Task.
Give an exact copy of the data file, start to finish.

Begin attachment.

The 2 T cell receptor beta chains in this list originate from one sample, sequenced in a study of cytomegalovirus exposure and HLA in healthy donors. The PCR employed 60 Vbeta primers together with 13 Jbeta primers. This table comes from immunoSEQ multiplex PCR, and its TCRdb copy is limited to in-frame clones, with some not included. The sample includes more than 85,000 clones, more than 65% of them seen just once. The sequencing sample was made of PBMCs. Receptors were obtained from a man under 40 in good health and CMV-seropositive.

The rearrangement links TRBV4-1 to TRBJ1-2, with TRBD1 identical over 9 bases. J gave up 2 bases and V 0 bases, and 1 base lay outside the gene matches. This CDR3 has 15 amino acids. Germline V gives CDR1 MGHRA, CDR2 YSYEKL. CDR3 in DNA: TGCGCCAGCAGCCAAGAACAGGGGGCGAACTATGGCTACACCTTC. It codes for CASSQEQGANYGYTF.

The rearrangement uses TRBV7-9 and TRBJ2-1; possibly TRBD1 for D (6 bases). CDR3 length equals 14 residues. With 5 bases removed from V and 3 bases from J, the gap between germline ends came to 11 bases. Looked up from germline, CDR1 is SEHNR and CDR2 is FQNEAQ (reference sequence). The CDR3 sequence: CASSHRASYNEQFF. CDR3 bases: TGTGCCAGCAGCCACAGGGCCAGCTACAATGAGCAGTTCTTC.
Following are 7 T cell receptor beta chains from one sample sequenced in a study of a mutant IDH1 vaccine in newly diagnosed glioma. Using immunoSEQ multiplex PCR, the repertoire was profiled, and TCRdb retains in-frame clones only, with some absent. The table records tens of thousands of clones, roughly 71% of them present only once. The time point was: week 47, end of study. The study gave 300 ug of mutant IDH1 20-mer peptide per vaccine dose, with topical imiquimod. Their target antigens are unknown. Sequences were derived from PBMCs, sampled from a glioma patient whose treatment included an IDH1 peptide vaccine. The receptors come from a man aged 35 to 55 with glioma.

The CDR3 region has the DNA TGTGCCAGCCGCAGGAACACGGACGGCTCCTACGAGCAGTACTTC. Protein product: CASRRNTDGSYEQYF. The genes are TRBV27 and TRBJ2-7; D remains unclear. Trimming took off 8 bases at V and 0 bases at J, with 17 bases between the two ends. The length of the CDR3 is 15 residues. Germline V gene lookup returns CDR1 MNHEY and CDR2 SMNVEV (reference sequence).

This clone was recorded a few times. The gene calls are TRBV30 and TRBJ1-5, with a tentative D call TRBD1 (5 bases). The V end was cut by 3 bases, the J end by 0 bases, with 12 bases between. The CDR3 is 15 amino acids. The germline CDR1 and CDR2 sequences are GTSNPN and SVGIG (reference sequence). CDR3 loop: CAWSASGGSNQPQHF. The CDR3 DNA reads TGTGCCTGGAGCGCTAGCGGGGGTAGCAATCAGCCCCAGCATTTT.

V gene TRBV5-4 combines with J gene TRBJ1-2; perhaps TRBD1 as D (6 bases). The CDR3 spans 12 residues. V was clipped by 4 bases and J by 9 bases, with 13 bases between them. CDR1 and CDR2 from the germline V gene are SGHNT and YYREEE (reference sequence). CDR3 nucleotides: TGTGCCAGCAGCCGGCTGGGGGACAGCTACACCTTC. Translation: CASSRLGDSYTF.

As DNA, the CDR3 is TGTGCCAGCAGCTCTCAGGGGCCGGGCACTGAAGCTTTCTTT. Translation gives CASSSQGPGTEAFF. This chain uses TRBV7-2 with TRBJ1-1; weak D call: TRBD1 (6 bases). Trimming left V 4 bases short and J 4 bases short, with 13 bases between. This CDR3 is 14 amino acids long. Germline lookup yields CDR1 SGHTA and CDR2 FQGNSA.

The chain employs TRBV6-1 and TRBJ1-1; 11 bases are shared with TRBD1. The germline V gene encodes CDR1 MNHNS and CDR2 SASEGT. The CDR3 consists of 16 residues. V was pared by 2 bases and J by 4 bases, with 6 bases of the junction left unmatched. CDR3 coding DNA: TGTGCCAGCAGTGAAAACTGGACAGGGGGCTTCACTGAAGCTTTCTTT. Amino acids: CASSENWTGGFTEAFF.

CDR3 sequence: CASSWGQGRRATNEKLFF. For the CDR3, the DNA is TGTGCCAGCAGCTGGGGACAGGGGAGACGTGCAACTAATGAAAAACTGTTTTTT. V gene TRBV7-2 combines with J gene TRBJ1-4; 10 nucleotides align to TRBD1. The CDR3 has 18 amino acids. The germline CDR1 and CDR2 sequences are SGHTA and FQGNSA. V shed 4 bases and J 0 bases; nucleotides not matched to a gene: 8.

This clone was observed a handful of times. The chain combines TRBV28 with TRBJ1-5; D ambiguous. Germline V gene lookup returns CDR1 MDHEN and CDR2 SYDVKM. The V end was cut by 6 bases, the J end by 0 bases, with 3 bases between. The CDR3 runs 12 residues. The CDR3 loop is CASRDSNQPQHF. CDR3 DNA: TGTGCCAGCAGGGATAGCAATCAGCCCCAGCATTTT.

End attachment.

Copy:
The 2 T cell receptor beta chains in this list originate from one sample, sequenced in a study of cytomegalovirus exposure and HLA in healthy donors. The PCR employed 60 Vbeta primers together with 13 Jbeta primers. This table comes from immunoSEQ multiplex PCR, and its TCRdb copy is limited to in-frame clones, with some not included. The sample includes more than 85,000 clones, more than 65% of them seen just once. The sequencing sample was made of PBMCs. Receptors were obtained from a man under 40 in good health and CMV-seropositive.

The rearrangement links TRBV4-1 to TRBJ1-2, with TRBD1 identical over 9 bases. J gave up 2 bases and V 0 bases, and 1 base lay outside the gene matches. This CDR3 has 15 amino acids. Germline V gives CDR1 MGHRA, CDR2 YSYEKL. CDR3 in DNA: TGCGCCAGCAGCCAAGAACAGGGGGCGAACTATGGCTACACCTTC. It codes for CASSQEQGANYGYTF.

The rearrangement uses TRBV7-9 and TRBJ2-1; possibly TRBD1 for D (6 bases). CDR3 length equals 14 residues. With 5 bases removed from V and 3 bases from J, the gap between germline ends came to 11 bases. Looked up from germline, CDR1 is SEHNR and CDR2 is FQNEAQ (reference sequence). The CDR3 sequence: CASSHRASYNEQFF. CDR3 bases: TGTGCCAGCAGCCACAGGGCCAGCTACAATGAGCAGTTCTTC.
Following are 7 T cell receptor beta chains from one sample sequenced in a study of a mutant IDH1 vaccine in newly diagnosed glioma. Using immunoSEQ multiplex PCR, the repertoire was profiled, and TCRdb retains in-frame clones only, with some absent. The table records tens of thousands of clones, roughly 71% of them present only once. The time point was: week 47, end of study. The study gave 300 ug of mutant IDH1 20-mer peptide per vaccine dose, with topical imiquimod. Their target antigens are unknown. Sequences were derived from PBMCs, sampled from a glioma patient whose treatment included an IDH1 peptide vaccine. The receptors come from a man aged 35 to 55 with glioma.

The CDR3 region has the DNA TGTGCCAGCCGCAGGAACACGGACGGCTCCTACGAGCAGTACTTC. Protein product: CASRRNTDGSYEQYF. The genes are TRBV27 and TRBJ2-7; D remains unclear. Trimming took off 8 bases at V and 0 bases at J, with 17 bases between the two ends. The length of the CDR3 is 15 residues. Germline V gene lookup returns CDR1 MNHEY and CDR2 SMNVEV (reference sequence).

This clone was recorded a few times. The gene calls are TRBV30 and TRBJ1-5, with a tentative D call TRBD1 (5 bases). The V end was cut by 3 bases, the J end by 0 bases, with 12 bases between. The CDR3 is 15 amino acids. The germline CDR1 and CDR2 sequences are GTSNPN and SVGIG (reference sequence). CDR3 loop: CAWSASGGSNQPQHF. The CDR3 DNA reads TGTGCCTGGAGCGCTAGCGGGGGTAGCAATCAGCCCCAGCATTTT.

V gene TRBV5-4 combines with J gene TRBJ1-2; perhaps TRBD1 as D (6 bases). The CDR3 spans 12 residues. V was clipped by 4 bases and J by 9 bases, with 13 bases between them. CDR1 and CDR2 from the germline V gene are SGHNT and YYREEE (reference sequence). CDR3 nucleotides: TGTGCCAGCAGCCGGCTGGGGGACAGCTACACCTTC. Translation: CASSRLGDSYTF.

As DNA, the CDR3 is TGTGCCAGCAGCTCTCAGGGGCCGGGCACTGAAGCTTTCTTT. Translation gives CASSSQGPGTEAFF. This chain uses TRBV7-2 with TRBJ1-1; weak D call: TRBD1 (6 bases). Trimming left V 4 bases short and J 4 bases short, with 13 bases between. This CDR3 is 14 amino acids long. Germline lookup yields CDR1 SGHTA and CDR2 FQGNSA.

The chain employs TRBV6-1 and TRBJ1-1; 11 bases are shared with TRBD1. The germline V gene encodes CDR1 MNHNS and CDR2 SASEGT. The CDR3 consists of 16 residues. V was pared by 2 bases and J by 4 bases, with 6 bases of the junction left unmatched. CDR3 coding DNA: TGTGCCAGCAGTGAAAACTGGACAGGGGGCTTCACTGAAGCTTTCTTT. Amino acids: CASSENWTGGFTEAFF.

CDR3 sequence: CASSWGQGRRATNEKLFF. For the CDR3, the DNA is TGTGCCAGCAGCTGGGGACAGGGGAGACGTGCAACTAATGAAAAACTGTTTTTT. V gene TRBV7-2 combines with J gene TRBJ1-4; 10 nucleotides align to TRBD1. The CDR3 has 18 amino acids. The germline CDR1 and CDR2 sequences are SGHTA and FQGNSA. V shed 4 bases and J 0 bases; nucleotides not matched to a gene: 8.

This clone was observed a handful of times. The chain combines TRBV28 with TRBJ1-5; D ambiguous. Germline V gene lookup returns CDR1 MDHEN and CDR2 SYDVKM. The V end was cut by 6 bases, the J end by 0 bases, with 3 bases between. The CDR3 runs 12 residues. The CDR3 loop is CASRDSNQPQHF. CDR3 DNA: TGTGCCAGCAGGGATAGCAATCAGCCCCAGCATTTT.